What Is Nuclear Sclerosis?

Hardening or clouding of the center of the eye

Table of Contents
View All
Table of Contents

Nuclear sclerosis is a primarily age-related condition in which the nucleus, or central part of the lens of your eye, hardens or gets cloudy. Since this part of your eye receives light, nuclear sclerosis can greatly impact your vision.

The condition is called nuclear sclerotic (NS) cataracts when it progresses to the point that it's severe. You and others may notice visible changes to the eye at this stage. Blindness can occur unless nuclear sclerosis is treated.

This article reviews nuclear sclerosis and nuclear cataract stages, their causes and risk factors, and how they're diagnosed and treated.

Nuclear Sclerosis Symptoms

nuclear sclerosis symptoms

Verywell / Emily Roberts

Early on, symptoms of nuclear sclerosis can be subtle. It may take a long time for you to notice them.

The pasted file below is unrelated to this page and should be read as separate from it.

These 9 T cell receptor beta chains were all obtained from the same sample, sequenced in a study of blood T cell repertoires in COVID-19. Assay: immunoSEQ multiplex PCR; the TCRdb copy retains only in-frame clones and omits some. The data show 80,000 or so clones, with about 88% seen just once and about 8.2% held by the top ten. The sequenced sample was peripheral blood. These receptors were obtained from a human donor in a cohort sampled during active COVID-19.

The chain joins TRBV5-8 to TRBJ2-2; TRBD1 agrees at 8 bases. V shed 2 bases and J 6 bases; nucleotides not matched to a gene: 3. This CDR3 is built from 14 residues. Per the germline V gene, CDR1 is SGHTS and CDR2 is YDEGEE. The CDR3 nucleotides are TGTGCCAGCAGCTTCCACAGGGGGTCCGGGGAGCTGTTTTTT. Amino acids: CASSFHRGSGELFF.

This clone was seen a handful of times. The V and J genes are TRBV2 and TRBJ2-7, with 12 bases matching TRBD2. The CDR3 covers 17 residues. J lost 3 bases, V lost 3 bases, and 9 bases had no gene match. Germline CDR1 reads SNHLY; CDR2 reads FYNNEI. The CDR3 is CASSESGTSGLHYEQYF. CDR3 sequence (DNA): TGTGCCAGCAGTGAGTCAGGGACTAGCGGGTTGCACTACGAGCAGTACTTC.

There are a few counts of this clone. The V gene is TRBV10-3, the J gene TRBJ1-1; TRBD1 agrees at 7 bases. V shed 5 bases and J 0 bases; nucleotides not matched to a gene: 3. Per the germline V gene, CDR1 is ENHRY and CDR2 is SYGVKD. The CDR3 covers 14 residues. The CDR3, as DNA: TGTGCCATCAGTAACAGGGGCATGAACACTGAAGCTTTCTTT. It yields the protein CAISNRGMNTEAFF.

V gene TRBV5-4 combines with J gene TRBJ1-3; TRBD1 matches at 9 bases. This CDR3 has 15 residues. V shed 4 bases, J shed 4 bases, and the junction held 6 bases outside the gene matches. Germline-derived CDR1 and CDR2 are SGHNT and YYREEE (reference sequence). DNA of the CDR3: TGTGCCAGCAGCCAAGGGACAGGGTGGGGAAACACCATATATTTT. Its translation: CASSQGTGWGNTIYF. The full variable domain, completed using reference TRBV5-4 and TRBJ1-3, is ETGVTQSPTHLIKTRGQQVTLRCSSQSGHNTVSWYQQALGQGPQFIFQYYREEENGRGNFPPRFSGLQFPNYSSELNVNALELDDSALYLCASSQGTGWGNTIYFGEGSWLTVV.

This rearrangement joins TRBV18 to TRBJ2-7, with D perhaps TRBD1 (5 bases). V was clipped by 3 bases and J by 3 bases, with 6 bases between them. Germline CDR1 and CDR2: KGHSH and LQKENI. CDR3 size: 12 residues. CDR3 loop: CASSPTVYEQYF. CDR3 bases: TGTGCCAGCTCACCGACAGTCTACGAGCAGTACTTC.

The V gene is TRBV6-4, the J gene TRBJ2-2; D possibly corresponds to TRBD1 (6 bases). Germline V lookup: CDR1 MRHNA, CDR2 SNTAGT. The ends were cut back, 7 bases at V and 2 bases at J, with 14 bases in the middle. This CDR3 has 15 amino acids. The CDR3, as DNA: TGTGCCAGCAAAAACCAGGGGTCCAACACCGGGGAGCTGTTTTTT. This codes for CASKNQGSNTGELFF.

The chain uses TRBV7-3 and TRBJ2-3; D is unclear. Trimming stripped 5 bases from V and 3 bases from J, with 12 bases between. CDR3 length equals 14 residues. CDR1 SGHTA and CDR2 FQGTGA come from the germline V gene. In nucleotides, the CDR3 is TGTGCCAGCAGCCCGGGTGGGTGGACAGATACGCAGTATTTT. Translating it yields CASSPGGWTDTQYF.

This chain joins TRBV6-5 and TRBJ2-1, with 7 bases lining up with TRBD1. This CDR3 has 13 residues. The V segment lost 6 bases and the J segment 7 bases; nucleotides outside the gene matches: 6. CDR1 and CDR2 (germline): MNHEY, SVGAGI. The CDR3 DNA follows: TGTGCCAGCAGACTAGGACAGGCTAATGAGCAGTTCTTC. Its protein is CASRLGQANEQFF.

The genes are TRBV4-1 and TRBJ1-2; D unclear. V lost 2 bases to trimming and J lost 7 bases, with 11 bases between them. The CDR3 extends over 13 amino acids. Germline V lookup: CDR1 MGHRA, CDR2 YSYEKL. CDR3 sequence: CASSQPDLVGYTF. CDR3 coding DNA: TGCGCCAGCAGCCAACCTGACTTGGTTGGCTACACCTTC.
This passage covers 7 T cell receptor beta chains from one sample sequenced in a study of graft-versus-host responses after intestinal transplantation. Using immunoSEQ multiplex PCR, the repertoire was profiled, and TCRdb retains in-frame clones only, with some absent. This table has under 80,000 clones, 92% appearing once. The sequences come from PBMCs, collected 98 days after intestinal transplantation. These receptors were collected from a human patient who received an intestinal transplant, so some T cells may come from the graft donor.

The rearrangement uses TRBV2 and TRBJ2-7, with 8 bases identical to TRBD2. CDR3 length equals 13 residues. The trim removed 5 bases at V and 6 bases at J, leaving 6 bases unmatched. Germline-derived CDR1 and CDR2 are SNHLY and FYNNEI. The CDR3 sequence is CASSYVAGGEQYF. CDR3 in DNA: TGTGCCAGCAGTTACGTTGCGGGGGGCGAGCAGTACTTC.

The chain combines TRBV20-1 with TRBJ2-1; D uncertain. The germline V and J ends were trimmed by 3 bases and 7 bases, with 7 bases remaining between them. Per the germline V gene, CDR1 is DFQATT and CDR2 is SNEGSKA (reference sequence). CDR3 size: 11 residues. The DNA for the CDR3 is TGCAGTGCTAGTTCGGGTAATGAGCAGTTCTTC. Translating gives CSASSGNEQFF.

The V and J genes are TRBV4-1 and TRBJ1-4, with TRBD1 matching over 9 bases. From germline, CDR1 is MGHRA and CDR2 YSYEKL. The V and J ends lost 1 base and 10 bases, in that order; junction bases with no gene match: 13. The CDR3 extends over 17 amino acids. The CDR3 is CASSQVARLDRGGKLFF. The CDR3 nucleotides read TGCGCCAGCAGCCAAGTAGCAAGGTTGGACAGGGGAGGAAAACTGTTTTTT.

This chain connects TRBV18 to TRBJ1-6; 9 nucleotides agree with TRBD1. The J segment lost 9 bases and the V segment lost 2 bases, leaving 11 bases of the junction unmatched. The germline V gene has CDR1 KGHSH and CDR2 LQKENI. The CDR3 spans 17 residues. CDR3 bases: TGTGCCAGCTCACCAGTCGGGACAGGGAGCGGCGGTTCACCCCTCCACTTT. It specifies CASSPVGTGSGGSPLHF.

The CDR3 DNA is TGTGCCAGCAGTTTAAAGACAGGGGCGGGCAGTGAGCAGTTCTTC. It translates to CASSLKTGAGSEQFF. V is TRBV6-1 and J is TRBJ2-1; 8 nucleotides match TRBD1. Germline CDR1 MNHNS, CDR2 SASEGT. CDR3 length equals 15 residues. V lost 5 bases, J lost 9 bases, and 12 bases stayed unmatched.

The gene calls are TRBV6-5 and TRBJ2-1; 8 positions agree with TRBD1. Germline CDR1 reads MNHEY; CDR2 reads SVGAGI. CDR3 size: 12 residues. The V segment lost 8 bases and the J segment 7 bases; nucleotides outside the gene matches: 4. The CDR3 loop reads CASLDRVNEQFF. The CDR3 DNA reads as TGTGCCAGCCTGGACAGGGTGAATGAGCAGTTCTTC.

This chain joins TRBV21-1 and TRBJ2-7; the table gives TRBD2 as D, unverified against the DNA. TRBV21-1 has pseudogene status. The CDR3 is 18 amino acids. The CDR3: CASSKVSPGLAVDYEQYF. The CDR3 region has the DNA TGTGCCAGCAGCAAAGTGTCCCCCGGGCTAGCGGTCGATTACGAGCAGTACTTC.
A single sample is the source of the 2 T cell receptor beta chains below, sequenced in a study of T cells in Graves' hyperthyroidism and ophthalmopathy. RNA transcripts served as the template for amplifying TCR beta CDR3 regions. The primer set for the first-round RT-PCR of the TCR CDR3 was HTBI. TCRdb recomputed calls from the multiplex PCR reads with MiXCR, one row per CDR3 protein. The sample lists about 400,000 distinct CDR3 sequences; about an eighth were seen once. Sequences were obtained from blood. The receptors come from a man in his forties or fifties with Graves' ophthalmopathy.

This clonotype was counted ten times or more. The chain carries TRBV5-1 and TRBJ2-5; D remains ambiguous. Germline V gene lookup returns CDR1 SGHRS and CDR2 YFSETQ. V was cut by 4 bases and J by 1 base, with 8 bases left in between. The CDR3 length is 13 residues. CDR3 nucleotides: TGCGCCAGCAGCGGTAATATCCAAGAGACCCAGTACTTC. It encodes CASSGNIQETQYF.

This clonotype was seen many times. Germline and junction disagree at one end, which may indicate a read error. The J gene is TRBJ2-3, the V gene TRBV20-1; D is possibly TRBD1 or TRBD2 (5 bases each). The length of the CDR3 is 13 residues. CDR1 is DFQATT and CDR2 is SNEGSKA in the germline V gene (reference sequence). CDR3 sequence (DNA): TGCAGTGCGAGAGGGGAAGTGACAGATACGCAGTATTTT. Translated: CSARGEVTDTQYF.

They can include:

  • Worsening vision (especially distance) that doesn't improve with glasses or contacts
  • Needing frequent updates to your lens prescription
  • Blurry, unfocused vision ("clouding")
  • Colors and shadows appearing less vivid
  • "Haloes" or rings around light sources; seeing a glare
  • Trouble seeing at night, especially when driving

Some people with nuclear sclerosis see a temporary improvement in their vision. This is sometimes called second sight. It can make you think your eyes have gotten better, but the slow decline inevitably continues.

Nuclear Cataract Symptoms

With nuclear cataracts, the center of the eye's lens becomes thick and discolored. Symptoms and signs of nuclear cataracts include:

  • Noticeable changes in the appearance of the affected eye(s), including cloudiness, yellow, or browning
  • Blurred and cloudy vision
  • Haloes around lights